Newest Review: ... them on top of the finished pudding. Like other members of my family we have a specially designated Yorkshire Pudding Tin as we do eat... more
Easy to make, cost effective and so much more tasty than shop bought
Member Name: redhead78
Date: 27/01/12, updated on 27/01/12 (302 review reads)
Advantages: Easy, economical, delicious
Now...where do I start with Yorkshire Pudding? Most people don't realise just how versatile a dish it is and generally just settle for having it as part of their Sunday Roast or maybe, occasionally, using it to make Toad in the Hole (no, I don't know why it's called that! I can't imagine it being half as scrummy were it made with toads rather than good old sausages!).
But if, like me, you're born and bred Yorkshire, you know that this delicious pudding can be used in many many ways! And, as it uses only the 4 basic ingredients (more can be added according to requirements/tastes...read on for more!) of plain flour, eggs, milk and water, it is a highly economical and filling dish. Apparently down South they eat Yorkshire Pudding on a plate with the rest of their roast dinners, but up North we traditionally have it as a starter on a Sunday and I'm reassured by my mum and grandad that this is because it was so cheap and filling, in the past they fed it to the family first in the hope that they wouldn't eat as much meat! Interesting little fact!
Anyway, back to the YP...personally the savoury version is my tried and tested favourite, but I know other people who make more than needed so that they can have it cold the next day covered in jam or syrup. I know...gross!! Although, I suppose when you think about it, it uses the same ingredients as pancakes so could really be eaten in the same way! All the same...I'll pass if you don't mind, and stick to my savoury!
So how versatile actually is it? What can you do with a YP? My favourite method (although it's not popular with my other half so I only ever have it when he's away!) is just to have a great big YP filled with gravy. Simple, quick and tasty. If money is tight the hubby doesn't object, however, to having the same but filling it with veg too.
As mentioned before, another popular way of using it is to stick some sausages into the batter and make toad-in-the hole. Paired with some mashed potatoes and seasonal veg it's a hearty, filling, warming winter meal. Other accompaniments we've tried it with are: chilli con carne, bolognaise, beef stew and chicken curry (honestly, it's gorgeous!).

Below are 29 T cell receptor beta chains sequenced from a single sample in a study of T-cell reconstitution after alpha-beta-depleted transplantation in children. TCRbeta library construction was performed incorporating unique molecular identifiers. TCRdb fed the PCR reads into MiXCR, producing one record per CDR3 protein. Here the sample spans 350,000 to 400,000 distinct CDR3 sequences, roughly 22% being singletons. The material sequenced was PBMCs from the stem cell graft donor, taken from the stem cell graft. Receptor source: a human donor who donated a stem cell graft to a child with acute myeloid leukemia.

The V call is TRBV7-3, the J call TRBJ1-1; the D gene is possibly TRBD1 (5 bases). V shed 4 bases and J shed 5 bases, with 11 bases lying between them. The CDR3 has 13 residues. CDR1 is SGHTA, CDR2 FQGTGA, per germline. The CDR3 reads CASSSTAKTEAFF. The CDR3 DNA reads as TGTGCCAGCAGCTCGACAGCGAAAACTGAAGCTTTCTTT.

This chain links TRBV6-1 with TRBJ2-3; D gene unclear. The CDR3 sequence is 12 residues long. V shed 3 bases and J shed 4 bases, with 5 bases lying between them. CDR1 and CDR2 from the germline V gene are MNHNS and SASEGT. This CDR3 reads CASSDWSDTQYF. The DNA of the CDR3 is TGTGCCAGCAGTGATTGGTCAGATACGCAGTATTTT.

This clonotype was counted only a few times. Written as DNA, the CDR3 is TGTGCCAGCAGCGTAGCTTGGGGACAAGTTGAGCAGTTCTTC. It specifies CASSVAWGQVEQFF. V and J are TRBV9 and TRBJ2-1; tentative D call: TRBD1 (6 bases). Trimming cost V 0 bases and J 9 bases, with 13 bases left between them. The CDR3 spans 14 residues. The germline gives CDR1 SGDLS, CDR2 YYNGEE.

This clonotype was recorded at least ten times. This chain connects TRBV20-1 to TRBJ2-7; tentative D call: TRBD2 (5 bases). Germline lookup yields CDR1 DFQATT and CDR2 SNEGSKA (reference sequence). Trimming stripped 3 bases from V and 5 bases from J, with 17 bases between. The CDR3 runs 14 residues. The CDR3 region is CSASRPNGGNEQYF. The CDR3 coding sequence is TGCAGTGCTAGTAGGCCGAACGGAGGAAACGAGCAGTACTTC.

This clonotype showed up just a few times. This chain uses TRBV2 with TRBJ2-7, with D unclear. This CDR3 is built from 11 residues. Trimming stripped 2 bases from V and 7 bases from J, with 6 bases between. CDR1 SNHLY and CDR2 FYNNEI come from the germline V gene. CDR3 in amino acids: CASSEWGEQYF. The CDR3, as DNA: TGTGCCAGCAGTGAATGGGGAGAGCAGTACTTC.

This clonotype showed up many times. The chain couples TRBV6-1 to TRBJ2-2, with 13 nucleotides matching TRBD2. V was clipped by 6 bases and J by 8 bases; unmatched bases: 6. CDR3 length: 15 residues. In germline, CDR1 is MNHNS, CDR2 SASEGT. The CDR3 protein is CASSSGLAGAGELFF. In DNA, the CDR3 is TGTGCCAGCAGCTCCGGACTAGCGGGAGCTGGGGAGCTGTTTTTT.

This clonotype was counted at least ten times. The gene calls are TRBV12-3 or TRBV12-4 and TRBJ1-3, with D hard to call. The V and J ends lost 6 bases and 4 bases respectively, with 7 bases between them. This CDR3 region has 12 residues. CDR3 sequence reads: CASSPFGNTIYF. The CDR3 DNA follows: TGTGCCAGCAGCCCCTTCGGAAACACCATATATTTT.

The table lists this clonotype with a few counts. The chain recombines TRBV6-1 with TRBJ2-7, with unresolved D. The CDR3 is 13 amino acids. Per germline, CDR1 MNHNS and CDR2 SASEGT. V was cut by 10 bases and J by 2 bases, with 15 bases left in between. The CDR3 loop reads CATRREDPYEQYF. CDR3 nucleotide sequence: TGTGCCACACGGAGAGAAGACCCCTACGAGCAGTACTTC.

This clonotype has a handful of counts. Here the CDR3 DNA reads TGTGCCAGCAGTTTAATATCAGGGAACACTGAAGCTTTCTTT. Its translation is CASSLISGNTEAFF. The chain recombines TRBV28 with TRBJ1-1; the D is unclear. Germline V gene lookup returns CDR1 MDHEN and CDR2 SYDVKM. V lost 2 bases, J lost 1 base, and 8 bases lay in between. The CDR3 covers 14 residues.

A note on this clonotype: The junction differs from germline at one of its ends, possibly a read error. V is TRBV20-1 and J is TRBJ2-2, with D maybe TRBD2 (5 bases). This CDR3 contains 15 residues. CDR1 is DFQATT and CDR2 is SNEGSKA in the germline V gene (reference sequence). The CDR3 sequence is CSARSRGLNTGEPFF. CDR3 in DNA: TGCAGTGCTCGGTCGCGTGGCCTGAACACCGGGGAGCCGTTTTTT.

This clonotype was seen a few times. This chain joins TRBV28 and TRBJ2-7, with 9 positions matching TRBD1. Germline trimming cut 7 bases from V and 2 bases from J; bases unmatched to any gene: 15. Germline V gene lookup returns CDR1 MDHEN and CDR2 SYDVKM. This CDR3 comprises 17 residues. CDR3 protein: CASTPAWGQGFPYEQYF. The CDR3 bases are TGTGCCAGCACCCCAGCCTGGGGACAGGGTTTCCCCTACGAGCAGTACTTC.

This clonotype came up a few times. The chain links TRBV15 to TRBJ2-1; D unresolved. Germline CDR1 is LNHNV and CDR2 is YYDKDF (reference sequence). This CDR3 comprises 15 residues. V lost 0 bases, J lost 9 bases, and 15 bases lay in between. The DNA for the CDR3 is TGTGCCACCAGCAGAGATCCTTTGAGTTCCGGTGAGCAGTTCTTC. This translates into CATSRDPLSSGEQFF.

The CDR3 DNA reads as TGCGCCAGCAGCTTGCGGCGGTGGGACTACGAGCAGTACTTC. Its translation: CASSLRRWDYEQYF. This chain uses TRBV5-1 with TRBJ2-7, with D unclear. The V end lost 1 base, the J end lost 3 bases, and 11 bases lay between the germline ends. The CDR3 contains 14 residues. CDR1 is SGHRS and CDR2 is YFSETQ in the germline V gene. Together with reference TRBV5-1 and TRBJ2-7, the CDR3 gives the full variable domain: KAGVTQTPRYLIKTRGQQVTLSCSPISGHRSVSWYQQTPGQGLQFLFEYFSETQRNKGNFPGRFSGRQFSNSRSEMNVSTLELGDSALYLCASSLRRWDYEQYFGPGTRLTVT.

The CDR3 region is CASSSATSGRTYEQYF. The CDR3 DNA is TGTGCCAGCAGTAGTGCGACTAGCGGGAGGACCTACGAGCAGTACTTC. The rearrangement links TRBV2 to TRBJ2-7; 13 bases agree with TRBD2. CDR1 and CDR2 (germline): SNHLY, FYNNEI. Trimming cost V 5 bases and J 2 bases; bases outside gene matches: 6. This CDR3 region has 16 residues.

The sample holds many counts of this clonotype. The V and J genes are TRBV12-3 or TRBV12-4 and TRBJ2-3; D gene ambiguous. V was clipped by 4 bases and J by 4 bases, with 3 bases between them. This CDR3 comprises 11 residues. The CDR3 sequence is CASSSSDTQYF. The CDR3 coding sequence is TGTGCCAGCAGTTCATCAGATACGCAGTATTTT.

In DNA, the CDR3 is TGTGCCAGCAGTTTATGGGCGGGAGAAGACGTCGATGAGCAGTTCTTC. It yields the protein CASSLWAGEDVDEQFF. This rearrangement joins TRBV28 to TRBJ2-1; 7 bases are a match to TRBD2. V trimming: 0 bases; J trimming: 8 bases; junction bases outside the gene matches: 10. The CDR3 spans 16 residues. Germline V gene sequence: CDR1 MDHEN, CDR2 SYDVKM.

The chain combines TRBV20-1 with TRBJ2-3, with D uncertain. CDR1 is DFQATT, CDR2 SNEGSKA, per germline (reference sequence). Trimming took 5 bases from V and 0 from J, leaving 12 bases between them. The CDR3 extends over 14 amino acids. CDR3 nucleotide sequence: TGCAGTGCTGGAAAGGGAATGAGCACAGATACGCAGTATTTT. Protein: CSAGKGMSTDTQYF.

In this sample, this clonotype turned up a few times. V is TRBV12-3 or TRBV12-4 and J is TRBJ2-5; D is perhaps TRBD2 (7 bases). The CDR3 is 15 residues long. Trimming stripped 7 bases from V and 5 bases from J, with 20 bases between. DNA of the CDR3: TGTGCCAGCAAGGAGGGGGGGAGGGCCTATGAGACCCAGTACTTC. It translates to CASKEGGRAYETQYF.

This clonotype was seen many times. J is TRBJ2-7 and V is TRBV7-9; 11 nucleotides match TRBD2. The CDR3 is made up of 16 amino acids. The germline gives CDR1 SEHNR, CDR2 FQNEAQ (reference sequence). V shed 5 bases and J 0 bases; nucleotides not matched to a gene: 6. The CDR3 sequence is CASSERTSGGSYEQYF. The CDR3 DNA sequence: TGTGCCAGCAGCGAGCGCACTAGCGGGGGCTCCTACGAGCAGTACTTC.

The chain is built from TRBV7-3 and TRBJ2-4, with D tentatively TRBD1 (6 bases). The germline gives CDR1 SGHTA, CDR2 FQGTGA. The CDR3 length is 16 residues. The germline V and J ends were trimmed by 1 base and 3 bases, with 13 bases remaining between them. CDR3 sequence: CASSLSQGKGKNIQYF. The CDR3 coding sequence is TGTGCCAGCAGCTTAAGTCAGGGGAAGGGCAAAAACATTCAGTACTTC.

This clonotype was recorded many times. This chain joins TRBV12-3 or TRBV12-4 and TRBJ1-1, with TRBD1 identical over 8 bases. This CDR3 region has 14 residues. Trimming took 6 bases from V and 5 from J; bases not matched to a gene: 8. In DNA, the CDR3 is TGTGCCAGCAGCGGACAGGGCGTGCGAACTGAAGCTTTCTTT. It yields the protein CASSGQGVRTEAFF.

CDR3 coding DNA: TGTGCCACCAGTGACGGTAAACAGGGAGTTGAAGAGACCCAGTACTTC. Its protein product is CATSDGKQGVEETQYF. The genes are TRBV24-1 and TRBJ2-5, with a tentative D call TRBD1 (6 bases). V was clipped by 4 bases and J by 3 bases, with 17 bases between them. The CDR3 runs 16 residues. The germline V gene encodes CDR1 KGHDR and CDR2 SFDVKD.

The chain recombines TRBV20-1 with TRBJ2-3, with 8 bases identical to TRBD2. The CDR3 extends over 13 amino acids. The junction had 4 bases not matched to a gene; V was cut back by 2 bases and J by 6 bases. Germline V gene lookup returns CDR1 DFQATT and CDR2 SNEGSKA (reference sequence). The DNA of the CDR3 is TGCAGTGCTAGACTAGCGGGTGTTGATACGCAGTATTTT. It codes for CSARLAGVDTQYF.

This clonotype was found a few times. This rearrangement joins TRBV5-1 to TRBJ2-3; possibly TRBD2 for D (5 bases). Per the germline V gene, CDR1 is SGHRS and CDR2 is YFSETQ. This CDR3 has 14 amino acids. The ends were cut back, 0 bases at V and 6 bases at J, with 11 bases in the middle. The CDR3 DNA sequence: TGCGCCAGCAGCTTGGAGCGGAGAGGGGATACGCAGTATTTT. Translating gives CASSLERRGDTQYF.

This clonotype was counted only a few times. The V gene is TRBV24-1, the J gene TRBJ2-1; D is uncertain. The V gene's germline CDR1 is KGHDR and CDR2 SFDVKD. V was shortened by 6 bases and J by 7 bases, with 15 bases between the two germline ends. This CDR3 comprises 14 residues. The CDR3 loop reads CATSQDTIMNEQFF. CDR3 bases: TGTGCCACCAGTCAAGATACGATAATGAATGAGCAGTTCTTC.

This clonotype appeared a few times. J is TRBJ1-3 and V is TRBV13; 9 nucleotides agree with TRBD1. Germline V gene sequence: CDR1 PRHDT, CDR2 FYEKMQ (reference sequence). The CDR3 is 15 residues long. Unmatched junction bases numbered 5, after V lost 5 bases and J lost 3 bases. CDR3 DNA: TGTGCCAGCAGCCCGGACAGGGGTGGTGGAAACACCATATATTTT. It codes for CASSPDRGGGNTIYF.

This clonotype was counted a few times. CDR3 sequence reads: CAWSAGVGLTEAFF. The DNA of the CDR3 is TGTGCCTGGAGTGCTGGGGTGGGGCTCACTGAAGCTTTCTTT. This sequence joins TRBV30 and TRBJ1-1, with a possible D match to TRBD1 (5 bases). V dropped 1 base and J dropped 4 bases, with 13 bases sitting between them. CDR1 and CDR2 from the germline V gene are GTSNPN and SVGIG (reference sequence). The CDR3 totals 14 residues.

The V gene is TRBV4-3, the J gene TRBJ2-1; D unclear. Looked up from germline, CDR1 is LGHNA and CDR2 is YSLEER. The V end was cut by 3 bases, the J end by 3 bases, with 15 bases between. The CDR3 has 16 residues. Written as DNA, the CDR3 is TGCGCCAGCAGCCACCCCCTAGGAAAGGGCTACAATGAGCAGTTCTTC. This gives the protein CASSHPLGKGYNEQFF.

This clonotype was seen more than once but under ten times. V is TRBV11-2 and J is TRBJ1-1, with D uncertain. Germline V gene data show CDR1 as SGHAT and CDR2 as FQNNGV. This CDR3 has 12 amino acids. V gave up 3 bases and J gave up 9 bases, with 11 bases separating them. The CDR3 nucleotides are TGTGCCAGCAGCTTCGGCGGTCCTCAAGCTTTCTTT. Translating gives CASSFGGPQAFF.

So how do you make this pudding then? Some people like to make small ones so each person has their own little pudding, but I like to make a great big one and the following recipe is one I've adapted from a Mary Berry original, adding titbits of advice from my mum, cousin and grandad and also adding my own little touches...
6oz plain flour
3 eggs, beaten
heaped teaspoon mustard
oil for cooking
Put oven on to heat (about 190), pour a good helping of oil into an ovenproof dish (I use a 12x6 inch metal roasting dish - I would always recommend metal ones rather than ceramic), enough to coat the bottom of the dish. Put dish into oven to heat oil up while you prepare the batter.
Tip flour into a large bowl, add the eggs and a splash of the milk and whisk together until blended and smooth. Add rest of ingredients and whisk together thoroughly. Leave to stand whilst oven continues heating up (and use the time to prepare anything else you're having with it).
When the oil is very very hot take dish out of oven and QUICKLY add the batter and get it back into the oven (don't put it too close to the top of your oven because if yours is anything like mine it will rise loads, stick to the heating elements and set the smoke alarm off!!! Lesson learnt!). Cook for 45-50 minutes without opening the door...it's just like a cake, open the door during cooking and it will deflate and flollop!
If you're making toad in the hole, you're supposed to cook the sausages for 10 minutes in the roasting dish and then add the batter as normal, however, whenever I try it like this, it always ends up sticking to the bottom of the dish for some reason, so I've started just putting the sausages on a baking tray undernearth the YP in the oven, then plonking them on top of the finished pudding.
Like other members of my family we have a specially designated Yorkshire Pudding Tin as we do eat it regularly and the most valuable tip I've been given in regards to this is to never wash it! I know it doesn't sound particularly pleasant, but if you wash it after every use it makes the puddings stick. So, let it cool down and then give it a good wipe with either kitchen towel or a dry cloth and store for next time.
Anyway, there you go. My words of wisdom regarding the YP. I only thought to write this as my husband was away last night so what did I have for dinner? Yep...YP filled with gravy. So simple, yet so effective. AND it made enough for me to bring some cold for lunch today!
I suppose it really is true what a friend once said to me...You can take the girl out of Yorkshire, but you can't take the Yorkshire out of the girl :)
Summary: Yummy in my tummy
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